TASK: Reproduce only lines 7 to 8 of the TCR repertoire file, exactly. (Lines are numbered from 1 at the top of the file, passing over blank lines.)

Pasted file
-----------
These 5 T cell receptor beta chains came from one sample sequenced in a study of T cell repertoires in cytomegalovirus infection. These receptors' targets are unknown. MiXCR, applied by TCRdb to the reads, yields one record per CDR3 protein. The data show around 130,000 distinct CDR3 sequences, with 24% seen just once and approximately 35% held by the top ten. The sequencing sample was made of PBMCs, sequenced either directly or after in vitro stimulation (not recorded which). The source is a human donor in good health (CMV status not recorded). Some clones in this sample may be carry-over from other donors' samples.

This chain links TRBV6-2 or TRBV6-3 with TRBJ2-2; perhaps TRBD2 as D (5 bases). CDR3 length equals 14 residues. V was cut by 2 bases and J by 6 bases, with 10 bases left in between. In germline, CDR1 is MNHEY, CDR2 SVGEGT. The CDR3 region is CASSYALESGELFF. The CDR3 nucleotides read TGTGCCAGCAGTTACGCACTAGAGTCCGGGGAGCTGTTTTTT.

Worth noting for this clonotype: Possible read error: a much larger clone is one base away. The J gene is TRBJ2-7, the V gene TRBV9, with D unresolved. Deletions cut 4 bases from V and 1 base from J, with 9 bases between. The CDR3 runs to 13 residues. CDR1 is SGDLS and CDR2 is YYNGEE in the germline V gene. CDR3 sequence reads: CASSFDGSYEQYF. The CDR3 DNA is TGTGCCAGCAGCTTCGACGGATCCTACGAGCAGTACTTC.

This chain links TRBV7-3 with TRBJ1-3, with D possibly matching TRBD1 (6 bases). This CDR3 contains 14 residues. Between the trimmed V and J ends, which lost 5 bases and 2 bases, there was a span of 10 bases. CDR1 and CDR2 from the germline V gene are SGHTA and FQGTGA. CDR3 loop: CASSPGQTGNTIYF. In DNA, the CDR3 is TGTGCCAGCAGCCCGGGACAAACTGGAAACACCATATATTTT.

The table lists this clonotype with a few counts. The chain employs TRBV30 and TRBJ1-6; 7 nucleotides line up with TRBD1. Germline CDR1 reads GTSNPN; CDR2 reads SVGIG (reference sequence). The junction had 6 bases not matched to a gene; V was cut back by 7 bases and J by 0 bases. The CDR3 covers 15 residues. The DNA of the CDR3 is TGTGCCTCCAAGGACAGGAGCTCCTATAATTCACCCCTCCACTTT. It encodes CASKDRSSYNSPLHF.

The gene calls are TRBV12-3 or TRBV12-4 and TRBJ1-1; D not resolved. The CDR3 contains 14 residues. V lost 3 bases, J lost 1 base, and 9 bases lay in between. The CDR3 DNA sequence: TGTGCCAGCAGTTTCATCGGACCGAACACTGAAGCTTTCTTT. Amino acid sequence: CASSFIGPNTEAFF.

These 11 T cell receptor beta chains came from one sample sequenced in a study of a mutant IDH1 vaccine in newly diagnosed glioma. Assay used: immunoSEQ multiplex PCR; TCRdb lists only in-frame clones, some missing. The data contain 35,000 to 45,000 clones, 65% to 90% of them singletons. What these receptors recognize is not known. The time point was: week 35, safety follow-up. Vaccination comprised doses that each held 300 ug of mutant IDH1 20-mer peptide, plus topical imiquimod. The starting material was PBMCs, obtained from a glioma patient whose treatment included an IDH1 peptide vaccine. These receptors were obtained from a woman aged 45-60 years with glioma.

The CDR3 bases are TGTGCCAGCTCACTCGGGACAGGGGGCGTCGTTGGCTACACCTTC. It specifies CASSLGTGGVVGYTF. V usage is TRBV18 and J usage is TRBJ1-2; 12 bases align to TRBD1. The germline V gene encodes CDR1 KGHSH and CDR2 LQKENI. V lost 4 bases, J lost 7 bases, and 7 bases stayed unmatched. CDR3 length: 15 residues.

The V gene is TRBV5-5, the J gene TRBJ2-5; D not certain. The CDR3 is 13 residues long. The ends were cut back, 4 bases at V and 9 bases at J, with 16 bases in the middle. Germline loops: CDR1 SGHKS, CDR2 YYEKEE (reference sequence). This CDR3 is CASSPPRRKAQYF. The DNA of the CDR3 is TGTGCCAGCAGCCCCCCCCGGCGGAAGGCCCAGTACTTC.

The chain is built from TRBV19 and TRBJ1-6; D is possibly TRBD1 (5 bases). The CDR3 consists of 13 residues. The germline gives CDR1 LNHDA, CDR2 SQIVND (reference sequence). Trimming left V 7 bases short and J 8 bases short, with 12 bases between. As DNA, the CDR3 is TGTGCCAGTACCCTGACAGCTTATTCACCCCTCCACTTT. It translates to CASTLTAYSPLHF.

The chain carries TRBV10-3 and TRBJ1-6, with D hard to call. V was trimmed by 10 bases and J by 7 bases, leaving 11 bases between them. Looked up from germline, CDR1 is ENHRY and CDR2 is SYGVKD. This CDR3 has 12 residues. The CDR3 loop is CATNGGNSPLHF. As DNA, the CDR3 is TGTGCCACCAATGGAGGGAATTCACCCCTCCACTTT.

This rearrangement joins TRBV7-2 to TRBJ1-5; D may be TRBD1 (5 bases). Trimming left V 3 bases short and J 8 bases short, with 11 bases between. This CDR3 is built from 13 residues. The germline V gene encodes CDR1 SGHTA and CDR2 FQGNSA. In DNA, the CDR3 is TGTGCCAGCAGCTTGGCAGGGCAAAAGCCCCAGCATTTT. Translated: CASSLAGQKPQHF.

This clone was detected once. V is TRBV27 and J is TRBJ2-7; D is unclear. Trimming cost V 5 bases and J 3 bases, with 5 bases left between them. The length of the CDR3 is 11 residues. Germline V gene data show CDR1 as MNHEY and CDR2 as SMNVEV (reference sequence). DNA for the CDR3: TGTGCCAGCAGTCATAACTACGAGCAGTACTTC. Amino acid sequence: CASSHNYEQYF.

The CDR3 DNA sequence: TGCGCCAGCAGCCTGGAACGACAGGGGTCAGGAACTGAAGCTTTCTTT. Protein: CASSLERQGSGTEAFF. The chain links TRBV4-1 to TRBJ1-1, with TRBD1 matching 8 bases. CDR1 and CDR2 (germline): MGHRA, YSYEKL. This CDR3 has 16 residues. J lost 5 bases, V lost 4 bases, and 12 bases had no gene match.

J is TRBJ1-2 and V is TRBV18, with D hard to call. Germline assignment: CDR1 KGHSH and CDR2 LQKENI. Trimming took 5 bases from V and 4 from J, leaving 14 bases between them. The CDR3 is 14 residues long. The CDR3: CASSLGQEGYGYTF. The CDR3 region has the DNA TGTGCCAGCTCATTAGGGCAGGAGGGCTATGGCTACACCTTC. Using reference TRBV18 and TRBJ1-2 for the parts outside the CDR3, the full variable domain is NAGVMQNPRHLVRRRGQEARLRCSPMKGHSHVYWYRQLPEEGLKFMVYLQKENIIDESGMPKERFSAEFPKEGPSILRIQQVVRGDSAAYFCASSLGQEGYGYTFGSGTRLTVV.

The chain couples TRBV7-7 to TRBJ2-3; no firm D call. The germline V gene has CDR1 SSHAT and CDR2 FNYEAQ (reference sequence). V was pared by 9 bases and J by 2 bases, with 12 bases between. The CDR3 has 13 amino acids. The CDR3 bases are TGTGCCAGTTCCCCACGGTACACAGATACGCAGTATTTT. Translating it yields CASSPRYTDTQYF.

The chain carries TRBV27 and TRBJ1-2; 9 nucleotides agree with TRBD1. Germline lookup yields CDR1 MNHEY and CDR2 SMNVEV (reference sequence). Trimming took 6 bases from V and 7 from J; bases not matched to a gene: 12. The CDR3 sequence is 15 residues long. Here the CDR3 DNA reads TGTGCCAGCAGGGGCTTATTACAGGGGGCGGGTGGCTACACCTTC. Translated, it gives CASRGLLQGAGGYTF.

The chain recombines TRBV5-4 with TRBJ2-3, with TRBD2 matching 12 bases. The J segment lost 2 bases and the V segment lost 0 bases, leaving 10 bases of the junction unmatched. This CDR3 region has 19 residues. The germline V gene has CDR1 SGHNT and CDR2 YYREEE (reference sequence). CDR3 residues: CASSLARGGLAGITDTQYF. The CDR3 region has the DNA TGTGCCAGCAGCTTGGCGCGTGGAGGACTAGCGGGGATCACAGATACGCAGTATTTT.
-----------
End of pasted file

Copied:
These 11 T cell receptor beta chains came from one sample sequenced in a study of a mutant IDH1 vaccine in newly diagnosed glioma. Assay used: immunoSEQ multiplex PCR; TCRdb lists only in-frame clones, some missing. The data contain 35,000 to 45,000 clones, 65% to 90% of them singletons. What these receptors recognize is not known. The time point was: week 35, safety follow-up. Vaccination comprised doses that each held 300 ug of mutant IDH1 20-mer peptide, plus topical imiquimod. The starting material was PBMCs, obtained from a glioma patient whose treatment included an IDH1 peptide vaccine. These receptors were obtained from a woman aged 45-60 years with glioma.

The CDR3 bases are TGTGCCAGCTCACTCGGGACAGGGGGCGTCGTTGGCTACACCTTC. It specifies CASSLGTGGVVGYTF. V usage is TRBV18 and J usage is TRBJ1-2; 12 bases align to TRBD1. The germline V gene encodes CDR1 KGHSH and CDR2 LQKENI. V lost 4 bases, J lost 7 bases, and 7 bases stayed unmatched. CDR3 length: 15 residues.